may permit a watercloset to be used in common by the inmates of two or
more houses, but in either case the closet itself must be
properly constructed and provided with due means of ventilation. The
urban sanitary authority will approve of the existing closet
accommodation if it is perfected by means of the following works being
carried out. (Specification of work required to be done must here be
inserted.) The whole of the work to be executed in a workmanlike
manner and to my entire approval.
“It is, however, to be understood that the above notice requiring the
work to be executed within one month will be rigidly enforced; and if
at the expiration of that time the work be not completed, the urban
sanitary authority will themselves proceed to execute the necessary
work to provide proper closet accommodation in such manner as they may
deem most advisable, without pledging themselves to the adoption of
the method above suggested.”
_Surveyor to the said Mayor, Aldermen and Burgesses._
With regard to watercloset accommodation for factories, it appears to
rest entirely with the town surveyor to draw the attention of the
sanitary authority to any case where he considers this is deficient, as
by the following clause:
“Where it appears to any local authority by the report of their surveyor
that any house is used or intended to be used as a factory or building
in which persons of both sexes are employed or intended to be employed
at one time in any manufacture, trade, or business, the local authority
may, if they think fit, by written notice require the owner or occupier
of such house, within the time therein specified, to construct a
sufficient number of waterclosets, earthclosets, or privies and ashpits
for the separate use of each sex.
“Any person who neglects or refuses to comply with any such notice shall
be liable for each default to a penalty not exceeding twenty pounds, and
to a further penalty not exceeding forty shillings for every day during
which the default is continued” (38 & 39 Vic. c. 55, s. 38).
In providing closet accommodation which is to be used in common by the
occupants of a number of houses, it must be remembered that it should
be of the most simple description. Any one acquainted with the working
of waterclosets situated in courts and alleys will know how badly they
are treated, and into what a fearful state of disrepair and filth they
speedily fall, as the great difficulty the sanitary inspector always
finds is to have them kept clean; “What is everybody’s business is
nobody’s.” And although by clauses 40, 41, 46, &c., of the Public Health
Act 1875 persons causing a nuisance can be punished, it is a difficult
matter to detect the person in fault, unless of course it is a
structural defect, when the owner can be summoned if it is allowed to
For this reason what are known as “Fowler’s closets,” or some
modification of this principle, should be adopted in all such localities
where earthclosets or some of the dry systems are not in force, as they
are without any complicated valve apparatus or anything of the kind.
The last point to consider in this chapter is that of _Houses without a
proper supply of water_.
“Where on _the report of the surveyor_ of a local authority it appears
that any house is without a proper supply of water, and that such a
supply can be furnished at a cost not exceeding that authorised by any
local Act, or where there is not any local Act, not exceeding twopence a
week, or at such other cost as the Local Government Board may determine,
the local authority shall give notice in writing to the owner, requiring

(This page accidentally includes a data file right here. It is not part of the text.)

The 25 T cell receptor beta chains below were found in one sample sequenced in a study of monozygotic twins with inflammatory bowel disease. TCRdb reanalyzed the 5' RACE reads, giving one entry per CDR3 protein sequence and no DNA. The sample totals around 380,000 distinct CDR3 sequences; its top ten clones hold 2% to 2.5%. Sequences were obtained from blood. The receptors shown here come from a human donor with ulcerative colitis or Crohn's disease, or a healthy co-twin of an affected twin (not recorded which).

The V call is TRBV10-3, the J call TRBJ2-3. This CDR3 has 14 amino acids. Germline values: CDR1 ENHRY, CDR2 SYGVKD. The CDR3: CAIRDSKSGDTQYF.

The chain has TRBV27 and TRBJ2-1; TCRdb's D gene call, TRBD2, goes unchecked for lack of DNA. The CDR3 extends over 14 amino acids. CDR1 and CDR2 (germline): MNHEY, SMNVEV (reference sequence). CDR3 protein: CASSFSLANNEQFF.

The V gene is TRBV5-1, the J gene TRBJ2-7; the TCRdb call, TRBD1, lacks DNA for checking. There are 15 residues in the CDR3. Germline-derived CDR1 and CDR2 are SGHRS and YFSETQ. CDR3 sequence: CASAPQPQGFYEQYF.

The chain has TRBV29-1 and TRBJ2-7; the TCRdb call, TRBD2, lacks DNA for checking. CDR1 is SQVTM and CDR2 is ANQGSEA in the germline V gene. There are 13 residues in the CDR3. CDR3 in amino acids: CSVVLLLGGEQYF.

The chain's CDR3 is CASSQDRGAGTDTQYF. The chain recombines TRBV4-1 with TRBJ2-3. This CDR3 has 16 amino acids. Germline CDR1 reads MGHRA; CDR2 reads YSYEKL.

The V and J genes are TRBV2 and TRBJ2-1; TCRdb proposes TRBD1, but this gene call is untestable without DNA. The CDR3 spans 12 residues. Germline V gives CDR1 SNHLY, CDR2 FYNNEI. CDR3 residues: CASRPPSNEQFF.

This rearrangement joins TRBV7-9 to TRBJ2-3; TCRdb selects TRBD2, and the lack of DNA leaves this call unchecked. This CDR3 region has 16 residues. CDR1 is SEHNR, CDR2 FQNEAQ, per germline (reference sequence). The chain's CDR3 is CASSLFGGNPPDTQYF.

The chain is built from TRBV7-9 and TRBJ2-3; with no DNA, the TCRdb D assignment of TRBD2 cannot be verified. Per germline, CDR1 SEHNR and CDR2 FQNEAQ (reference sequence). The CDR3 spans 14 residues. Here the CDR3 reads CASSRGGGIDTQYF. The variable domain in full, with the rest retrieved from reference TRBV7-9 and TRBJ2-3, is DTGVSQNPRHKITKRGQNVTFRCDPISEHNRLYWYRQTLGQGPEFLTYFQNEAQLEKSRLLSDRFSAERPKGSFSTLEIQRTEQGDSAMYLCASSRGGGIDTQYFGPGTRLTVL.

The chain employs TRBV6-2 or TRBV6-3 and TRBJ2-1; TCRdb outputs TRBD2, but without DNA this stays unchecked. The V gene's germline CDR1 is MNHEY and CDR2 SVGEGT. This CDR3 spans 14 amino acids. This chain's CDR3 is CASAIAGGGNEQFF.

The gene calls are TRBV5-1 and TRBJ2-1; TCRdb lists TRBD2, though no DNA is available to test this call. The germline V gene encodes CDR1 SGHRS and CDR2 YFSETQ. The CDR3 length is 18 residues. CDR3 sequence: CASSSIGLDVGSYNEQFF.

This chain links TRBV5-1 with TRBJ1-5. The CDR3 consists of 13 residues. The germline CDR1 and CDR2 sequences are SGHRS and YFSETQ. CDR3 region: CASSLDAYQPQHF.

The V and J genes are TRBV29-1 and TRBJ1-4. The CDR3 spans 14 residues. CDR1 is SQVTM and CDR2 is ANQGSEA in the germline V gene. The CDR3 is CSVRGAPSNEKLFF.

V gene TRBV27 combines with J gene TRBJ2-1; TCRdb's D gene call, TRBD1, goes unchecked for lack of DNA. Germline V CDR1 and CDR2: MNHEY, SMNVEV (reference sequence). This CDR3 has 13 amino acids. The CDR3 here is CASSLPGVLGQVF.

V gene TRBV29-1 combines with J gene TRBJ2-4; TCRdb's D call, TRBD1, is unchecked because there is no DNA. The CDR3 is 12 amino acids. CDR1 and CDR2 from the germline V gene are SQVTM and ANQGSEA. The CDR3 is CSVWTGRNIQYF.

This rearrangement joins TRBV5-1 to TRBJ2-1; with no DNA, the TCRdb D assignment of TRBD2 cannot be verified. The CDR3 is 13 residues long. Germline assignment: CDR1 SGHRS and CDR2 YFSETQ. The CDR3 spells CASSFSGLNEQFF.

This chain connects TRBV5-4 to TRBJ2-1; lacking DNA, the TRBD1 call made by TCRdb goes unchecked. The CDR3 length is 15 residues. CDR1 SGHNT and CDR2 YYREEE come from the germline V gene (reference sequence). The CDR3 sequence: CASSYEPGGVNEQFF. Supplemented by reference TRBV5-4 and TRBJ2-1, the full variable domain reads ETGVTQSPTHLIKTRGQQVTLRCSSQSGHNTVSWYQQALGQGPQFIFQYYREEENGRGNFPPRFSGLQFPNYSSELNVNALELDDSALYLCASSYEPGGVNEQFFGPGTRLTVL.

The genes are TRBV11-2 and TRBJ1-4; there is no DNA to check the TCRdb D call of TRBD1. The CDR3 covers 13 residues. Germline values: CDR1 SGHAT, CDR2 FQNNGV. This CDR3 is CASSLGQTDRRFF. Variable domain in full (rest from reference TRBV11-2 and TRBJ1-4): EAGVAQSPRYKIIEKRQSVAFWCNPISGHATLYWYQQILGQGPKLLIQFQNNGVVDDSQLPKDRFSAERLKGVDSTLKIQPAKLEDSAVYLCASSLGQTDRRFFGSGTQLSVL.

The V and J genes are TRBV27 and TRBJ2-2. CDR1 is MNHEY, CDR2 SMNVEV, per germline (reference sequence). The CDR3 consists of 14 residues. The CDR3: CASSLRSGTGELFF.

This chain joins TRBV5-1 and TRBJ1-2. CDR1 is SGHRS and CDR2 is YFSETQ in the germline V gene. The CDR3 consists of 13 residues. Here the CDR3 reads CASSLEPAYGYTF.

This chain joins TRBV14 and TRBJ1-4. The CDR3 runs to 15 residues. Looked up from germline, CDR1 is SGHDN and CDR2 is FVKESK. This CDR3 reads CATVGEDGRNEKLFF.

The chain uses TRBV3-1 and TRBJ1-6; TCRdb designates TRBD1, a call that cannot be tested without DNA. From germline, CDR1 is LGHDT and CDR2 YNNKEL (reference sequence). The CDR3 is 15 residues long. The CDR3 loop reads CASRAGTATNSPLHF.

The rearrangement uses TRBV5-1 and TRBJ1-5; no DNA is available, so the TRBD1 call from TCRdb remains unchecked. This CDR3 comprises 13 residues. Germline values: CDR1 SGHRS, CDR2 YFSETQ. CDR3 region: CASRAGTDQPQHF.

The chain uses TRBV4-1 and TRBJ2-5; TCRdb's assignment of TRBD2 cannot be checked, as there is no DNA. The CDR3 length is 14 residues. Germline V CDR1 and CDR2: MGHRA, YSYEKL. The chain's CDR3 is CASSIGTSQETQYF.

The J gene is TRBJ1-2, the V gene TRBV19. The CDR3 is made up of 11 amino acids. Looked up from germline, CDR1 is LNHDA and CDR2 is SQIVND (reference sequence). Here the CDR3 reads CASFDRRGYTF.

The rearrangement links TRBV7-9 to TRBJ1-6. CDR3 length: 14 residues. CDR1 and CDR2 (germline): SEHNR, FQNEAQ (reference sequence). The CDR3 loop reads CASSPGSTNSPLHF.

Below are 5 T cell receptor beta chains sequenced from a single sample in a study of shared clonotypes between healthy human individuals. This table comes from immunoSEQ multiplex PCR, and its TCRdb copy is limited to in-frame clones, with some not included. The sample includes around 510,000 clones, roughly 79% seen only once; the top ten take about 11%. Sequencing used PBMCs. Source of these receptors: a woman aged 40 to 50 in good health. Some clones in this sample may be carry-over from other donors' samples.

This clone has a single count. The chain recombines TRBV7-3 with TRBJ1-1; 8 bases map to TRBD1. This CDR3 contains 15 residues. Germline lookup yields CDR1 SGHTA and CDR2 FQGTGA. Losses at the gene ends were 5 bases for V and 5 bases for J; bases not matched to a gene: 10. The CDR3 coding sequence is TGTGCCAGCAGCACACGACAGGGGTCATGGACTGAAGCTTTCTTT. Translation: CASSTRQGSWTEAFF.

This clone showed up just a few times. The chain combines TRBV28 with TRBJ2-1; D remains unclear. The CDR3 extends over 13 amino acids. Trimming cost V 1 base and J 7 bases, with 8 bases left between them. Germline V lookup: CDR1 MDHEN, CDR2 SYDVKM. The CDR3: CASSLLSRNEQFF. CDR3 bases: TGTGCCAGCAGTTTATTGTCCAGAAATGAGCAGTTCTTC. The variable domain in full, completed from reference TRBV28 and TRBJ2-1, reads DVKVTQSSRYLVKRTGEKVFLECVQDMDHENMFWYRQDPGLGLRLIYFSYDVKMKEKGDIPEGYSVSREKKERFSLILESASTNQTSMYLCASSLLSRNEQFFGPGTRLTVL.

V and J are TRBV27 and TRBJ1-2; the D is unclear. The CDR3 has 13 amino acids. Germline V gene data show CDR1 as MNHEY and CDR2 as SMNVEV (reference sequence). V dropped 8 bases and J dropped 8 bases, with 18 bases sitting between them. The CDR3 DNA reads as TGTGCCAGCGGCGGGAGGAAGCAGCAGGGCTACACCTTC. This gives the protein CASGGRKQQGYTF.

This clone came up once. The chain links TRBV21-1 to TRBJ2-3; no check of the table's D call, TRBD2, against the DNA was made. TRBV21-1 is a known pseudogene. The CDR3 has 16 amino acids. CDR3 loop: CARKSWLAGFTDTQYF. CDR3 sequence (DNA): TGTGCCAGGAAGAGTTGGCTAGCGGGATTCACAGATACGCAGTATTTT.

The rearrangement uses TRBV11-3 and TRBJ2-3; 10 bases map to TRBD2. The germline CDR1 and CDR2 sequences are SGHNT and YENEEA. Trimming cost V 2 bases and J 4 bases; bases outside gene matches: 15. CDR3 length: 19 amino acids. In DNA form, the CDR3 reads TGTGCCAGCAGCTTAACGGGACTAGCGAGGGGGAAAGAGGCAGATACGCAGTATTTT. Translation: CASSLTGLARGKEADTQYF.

him, within a time specified, to obtain such supply, and to do all such
works as may be necessary for that purpose, and in default of his
doing so may carry out all necessary works themselves for obtaining such
supply” (_vide_ 38 & 39 Vic. c. 55, s. lxii.).
It is not very often that a house is found without any supply of water
at all, for if that from the mains is not laid on it is generally found
that the house is supplied from a well or from a stand-pipe in a court,
or some similar source. If the water is derived from an impure well or
other contaminated source, the following clause of the Public Health Act
1875 must be enforced in order to close the well or compel the
discontinuance of the polluted supply, when a “proper” supply of water
can be enforced in the manner I have described:
“On the representation of any person to any local authority that within
their district the water in any well, tank, or cistern, public or
private, or supplied from any public pump, and used or likely to be used
by man for drinking or domestic purposes, or for manufacturing drinks
for the use of man, is so polluted as to be injurious to health, such
authority may apply to a court of summary jurisdiction for an order to
remedy the same; and thereupon such court shall summon the owner or
occupier of the premises to which the well, tank, or cistern belongs if
it be private, and in the case of a public well, tank, cistern or pump,
any person alleged in the application to be interested in the same, and
may either dismiss the application, or may make an order directing the
well, tank, cistern, or pump to be permanently or temporarily closed, or
the water to be used for certain purposes only, or such other order as
may appear to them to be requisite to prevent injury to the health of
persons drinking the water.
“The court may, if they see fit, cause the water complained of to be
analysed at the cost of the local authority applying to them under this
“If the person on whom an order under this section is made fails to
comply with the same, the court may, on the application of the local
authority, authorise them to do whatever may be necessary in the
execution of the order, and any expenses incurred by them may be
recovered in a summary manner from the person on whom the order is
“Expenses incurred by any rural authority in the execution of this
section, and not recovered by them as aforesaid, shall be special
expenses” (38 & 39 Vic. c. 55, s. 70).
It is an established fact that wells within a town must always be
regarded with some suspicion, and where they exist either publicly or